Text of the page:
For some genuine local delicacies, visitors can't resist the temptation of Nansong Shiba Xian - 18 delicacies of Southern Song Dynasty (1127-1279) - Restaurant. Its West Lake vinegar fish is ever so tender. The restaurant has a secret recipe for making soft dough ball soup, leaving it soft and elastic, served in a tasty bowl of clam and shrimp soup.
The food street also has restaurants from Fujian, Nanjing, Xi'ning, Kunming and Chongqing representing their regional cuisines, in addition to a teahouse.
While Zhongshan South Road is in the middle of downtown Hangzhou, Dadou Lu food street is located in the north of the city next to the historic Grand Canal.
Along the Grand Canal
River shrimp and clams are among the popular dishes at Yunhe A'Er restaurant.
The canal, which starts in Beijing and ends Hangzhou, is the oldest and longest in the world. Buildings in the Dadou Lu area have been restored to their traditional Chinese architectural style.
One can admire the canal along Dadou food street, either by day when water traffic is busy, or at night, when lights illuminate the watercourse - or even take a boat, the city's "water bus", to reach the food street from within the city.
The recently rebuilt Xiangji Temple also adds allure to the area. It is the only temple in China worshiping a Bodhisattva who was a cook - one that protected his temple from bandits during the Northern Song Dynasty (960-1127).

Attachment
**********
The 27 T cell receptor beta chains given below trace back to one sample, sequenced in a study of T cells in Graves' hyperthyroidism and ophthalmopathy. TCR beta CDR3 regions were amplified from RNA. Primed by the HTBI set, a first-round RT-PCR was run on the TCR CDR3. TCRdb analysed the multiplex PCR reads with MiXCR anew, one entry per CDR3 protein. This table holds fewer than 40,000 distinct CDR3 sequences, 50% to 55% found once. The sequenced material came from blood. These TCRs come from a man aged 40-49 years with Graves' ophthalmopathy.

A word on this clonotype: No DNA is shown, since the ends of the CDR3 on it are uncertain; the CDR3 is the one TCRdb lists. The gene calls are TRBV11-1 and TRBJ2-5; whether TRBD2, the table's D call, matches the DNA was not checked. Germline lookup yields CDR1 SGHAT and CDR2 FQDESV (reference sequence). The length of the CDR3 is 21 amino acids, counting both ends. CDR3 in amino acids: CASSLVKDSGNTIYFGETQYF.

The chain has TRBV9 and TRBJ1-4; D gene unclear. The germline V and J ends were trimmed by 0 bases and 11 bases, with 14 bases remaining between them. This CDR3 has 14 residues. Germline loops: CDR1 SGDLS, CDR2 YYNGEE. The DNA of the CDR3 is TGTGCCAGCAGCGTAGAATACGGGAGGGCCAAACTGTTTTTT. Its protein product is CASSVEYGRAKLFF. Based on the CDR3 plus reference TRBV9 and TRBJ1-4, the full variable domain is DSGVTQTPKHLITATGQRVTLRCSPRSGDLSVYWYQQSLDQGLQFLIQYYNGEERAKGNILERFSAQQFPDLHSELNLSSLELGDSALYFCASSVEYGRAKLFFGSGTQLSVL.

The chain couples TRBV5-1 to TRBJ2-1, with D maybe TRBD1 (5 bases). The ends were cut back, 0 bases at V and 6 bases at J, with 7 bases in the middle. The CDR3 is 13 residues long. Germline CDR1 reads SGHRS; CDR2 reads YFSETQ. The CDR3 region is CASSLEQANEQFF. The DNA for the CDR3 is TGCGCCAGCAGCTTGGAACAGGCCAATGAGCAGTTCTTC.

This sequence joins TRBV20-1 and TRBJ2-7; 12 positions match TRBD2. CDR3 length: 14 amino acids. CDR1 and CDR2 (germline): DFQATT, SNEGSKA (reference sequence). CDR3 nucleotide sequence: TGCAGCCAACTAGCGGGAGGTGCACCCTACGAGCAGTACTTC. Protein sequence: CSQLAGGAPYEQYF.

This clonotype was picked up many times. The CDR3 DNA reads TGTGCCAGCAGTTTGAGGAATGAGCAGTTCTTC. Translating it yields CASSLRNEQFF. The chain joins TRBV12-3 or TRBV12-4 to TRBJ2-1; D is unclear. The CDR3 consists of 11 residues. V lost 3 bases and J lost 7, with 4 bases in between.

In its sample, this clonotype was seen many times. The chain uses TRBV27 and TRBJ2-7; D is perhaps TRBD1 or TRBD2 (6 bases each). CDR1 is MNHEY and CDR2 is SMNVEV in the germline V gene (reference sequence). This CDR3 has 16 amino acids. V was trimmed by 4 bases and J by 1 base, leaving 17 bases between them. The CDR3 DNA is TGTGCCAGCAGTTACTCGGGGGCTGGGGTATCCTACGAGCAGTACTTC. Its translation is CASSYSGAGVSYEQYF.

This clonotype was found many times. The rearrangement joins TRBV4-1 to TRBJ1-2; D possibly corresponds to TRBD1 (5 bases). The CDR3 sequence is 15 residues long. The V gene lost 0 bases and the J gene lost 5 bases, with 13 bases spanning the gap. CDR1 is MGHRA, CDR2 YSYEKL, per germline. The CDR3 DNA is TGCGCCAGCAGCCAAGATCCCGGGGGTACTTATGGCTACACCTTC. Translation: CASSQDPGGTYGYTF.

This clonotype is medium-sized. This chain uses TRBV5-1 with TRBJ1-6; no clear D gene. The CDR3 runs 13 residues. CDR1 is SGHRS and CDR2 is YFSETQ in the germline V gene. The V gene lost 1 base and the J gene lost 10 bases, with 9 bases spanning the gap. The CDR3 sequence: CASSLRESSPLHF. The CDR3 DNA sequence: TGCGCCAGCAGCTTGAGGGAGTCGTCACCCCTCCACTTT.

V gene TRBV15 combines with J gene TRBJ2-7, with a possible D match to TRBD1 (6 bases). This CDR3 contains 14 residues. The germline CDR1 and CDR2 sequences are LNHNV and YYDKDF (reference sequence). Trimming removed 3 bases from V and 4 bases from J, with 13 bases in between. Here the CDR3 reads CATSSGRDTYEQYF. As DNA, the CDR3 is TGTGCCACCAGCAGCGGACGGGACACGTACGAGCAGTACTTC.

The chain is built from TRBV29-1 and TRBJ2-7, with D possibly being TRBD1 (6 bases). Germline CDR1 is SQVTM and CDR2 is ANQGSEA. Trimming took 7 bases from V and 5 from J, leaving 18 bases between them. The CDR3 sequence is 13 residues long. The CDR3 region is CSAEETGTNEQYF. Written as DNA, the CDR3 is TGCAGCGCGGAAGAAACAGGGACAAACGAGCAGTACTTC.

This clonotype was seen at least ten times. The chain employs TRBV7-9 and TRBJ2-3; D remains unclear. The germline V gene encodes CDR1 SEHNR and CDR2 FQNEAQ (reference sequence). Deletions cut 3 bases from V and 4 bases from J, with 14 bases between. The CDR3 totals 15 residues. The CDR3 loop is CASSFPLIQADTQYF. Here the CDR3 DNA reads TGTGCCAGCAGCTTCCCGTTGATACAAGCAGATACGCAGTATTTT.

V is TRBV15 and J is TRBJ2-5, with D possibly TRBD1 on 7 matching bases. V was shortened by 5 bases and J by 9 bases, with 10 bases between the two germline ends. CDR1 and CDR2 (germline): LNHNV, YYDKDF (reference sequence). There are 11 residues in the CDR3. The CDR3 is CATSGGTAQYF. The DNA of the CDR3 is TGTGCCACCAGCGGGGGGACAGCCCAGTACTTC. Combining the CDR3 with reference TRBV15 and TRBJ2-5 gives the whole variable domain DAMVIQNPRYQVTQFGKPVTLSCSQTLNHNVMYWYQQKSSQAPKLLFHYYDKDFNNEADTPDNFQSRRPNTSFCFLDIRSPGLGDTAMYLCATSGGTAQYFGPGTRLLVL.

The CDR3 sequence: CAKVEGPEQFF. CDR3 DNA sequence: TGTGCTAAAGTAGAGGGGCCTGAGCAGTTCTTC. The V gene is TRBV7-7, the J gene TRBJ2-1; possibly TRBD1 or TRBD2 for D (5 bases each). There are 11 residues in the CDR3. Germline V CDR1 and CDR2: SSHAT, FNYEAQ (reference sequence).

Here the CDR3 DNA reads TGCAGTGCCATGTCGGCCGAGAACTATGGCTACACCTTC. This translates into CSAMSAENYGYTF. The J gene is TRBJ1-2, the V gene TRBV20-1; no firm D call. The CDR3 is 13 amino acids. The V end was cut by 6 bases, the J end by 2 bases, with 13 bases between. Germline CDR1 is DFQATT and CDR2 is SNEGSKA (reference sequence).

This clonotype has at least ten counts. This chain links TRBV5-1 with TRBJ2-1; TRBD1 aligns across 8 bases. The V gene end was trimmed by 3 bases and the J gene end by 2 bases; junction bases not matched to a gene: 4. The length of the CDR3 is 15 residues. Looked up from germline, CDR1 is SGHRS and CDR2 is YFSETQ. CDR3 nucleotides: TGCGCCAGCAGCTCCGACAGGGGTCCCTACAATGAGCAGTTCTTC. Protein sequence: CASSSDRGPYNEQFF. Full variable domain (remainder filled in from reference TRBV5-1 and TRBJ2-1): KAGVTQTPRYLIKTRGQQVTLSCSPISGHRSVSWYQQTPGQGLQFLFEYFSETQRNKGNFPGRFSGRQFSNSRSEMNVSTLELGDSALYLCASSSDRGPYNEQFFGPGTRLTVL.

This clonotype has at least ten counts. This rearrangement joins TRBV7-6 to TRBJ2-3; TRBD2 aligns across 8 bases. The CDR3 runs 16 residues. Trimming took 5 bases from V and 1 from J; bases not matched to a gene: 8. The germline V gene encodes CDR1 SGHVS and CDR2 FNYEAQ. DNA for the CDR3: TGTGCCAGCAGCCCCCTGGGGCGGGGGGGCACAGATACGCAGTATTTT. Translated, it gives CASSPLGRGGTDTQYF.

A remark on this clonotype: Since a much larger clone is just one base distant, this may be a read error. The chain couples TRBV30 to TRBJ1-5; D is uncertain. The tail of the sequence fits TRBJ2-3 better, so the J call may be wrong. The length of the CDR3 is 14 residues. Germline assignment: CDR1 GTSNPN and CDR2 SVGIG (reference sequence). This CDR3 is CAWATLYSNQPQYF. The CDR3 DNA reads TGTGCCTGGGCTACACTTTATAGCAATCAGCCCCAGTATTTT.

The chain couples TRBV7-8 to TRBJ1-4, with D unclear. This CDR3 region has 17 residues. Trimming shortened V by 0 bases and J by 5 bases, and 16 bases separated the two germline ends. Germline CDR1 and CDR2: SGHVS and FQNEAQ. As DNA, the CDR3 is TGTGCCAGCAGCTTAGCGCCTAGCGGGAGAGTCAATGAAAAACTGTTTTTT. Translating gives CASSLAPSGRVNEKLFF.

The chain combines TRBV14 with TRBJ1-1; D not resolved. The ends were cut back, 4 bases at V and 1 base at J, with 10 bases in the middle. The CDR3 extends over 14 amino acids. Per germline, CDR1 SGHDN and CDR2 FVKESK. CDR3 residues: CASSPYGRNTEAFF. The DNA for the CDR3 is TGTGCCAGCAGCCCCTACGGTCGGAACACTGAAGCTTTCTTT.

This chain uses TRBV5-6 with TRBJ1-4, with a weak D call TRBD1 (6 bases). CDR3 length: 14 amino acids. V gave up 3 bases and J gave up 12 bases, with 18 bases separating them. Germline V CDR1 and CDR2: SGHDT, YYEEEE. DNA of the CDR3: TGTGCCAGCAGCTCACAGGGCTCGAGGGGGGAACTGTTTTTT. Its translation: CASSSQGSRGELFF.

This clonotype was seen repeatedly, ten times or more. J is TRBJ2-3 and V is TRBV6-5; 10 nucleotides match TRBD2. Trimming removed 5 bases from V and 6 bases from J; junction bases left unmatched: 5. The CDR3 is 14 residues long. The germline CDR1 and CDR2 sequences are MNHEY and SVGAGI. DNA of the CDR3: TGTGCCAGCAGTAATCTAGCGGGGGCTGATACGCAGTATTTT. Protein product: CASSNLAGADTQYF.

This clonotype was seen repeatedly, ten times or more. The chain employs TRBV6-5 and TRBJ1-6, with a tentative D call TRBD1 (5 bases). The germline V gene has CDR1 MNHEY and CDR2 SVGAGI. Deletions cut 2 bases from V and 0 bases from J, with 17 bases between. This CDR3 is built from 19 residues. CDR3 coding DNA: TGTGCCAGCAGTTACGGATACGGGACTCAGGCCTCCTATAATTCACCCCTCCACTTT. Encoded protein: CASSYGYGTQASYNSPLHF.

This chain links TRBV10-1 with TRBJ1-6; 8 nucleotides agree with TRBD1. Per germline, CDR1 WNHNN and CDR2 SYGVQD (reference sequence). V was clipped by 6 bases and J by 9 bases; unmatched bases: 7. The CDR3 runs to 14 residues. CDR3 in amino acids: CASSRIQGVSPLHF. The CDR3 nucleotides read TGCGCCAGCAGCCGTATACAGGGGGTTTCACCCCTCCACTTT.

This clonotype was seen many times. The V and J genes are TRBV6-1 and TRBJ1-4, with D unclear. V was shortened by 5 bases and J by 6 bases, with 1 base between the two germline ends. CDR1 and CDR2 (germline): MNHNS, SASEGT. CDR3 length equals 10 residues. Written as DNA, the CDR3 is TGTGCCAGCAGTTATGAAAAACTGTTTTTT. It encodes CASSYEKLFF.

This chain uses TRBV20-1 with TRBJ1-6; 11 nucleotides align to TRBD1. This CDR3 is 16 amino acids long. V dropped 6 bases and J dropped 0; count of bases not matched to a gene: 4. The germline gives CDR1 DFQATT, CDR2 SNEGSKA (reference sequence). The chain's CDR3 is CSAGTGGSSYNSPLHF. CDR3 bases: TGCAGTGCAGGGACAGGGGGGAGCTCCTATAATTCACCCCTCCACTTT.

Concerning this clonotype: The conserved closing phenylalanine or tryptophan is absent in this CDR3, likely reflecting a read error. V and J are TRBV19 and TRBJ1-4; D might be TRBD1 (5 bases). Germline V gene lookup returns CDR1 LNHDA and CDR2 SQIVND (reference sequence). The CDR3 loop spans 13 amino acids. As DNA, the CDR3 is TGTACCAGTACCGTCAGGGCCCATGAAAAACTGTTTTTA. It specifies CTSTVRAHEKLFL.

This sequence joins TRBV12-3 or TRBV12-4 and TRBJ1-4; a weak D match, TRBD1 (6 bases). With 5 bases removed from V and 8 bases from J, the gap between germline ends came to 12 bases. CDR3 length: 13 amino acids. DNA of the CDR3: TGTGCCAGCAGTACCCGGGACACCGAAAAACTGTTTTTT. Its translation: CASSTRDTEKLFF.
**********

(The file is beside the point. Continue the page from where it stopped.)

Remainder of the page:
At night the temple is also picturesque, with rows of red lanterns lighting its wooden rooftops.
There are 21 eateries along Dadou Food Street, half of them home-style restaurants, with the other half clubs and more high-market restaurants. The majority serve local cuisine, with three restaurants - Yunhe A'Er, Green Tea and Jiang Nan Yi - representatives of a new school of Hangzhou food.
Yunhe A'Er is popular for three styles: nutritious slow-boiled soups, river shrimp and clams, and country-style local dishes. A clay pot of soup is prepared inside a huge urn with charcoal for more than 6 hours. Sauted flowery clams, boiled red fish with crab and razor clam are simple, but exceedingly delectable, just because they are so fresh. No MSG or other chemicals are used in the food.
Shui Tian Fan Restaurant, on the other hand, is a good example of an up-market dining experience. The interior is designed in natural Hangzhou style with private rooms including courtyards, bamboo, fountains and open-air spaces. One feels calm and in harmony with the nature while dining.
The food at Shui Tian Fang offers cuisines from Hangzhou, Guangdong, Sichuan and Fujian. Dishes are beautifully laid out, tasting light, but delicious. It includes an array of seafood, and plenty of healthy, tasty dishes.
After a good meal one can sip a nice cup of Longjing - Dragon Well - tea at San Run Jun teahouse, or good latte at Palmax, a film-themed caf. After that, you can relax with a foot massage or a full-body massage at Yi Shui, a courtyard style health club.
The city of Hangzhou will not be just remembered by the eye, but also by the tongue. It is a place to come back to for one more exploration of great tastes and fantastic foods.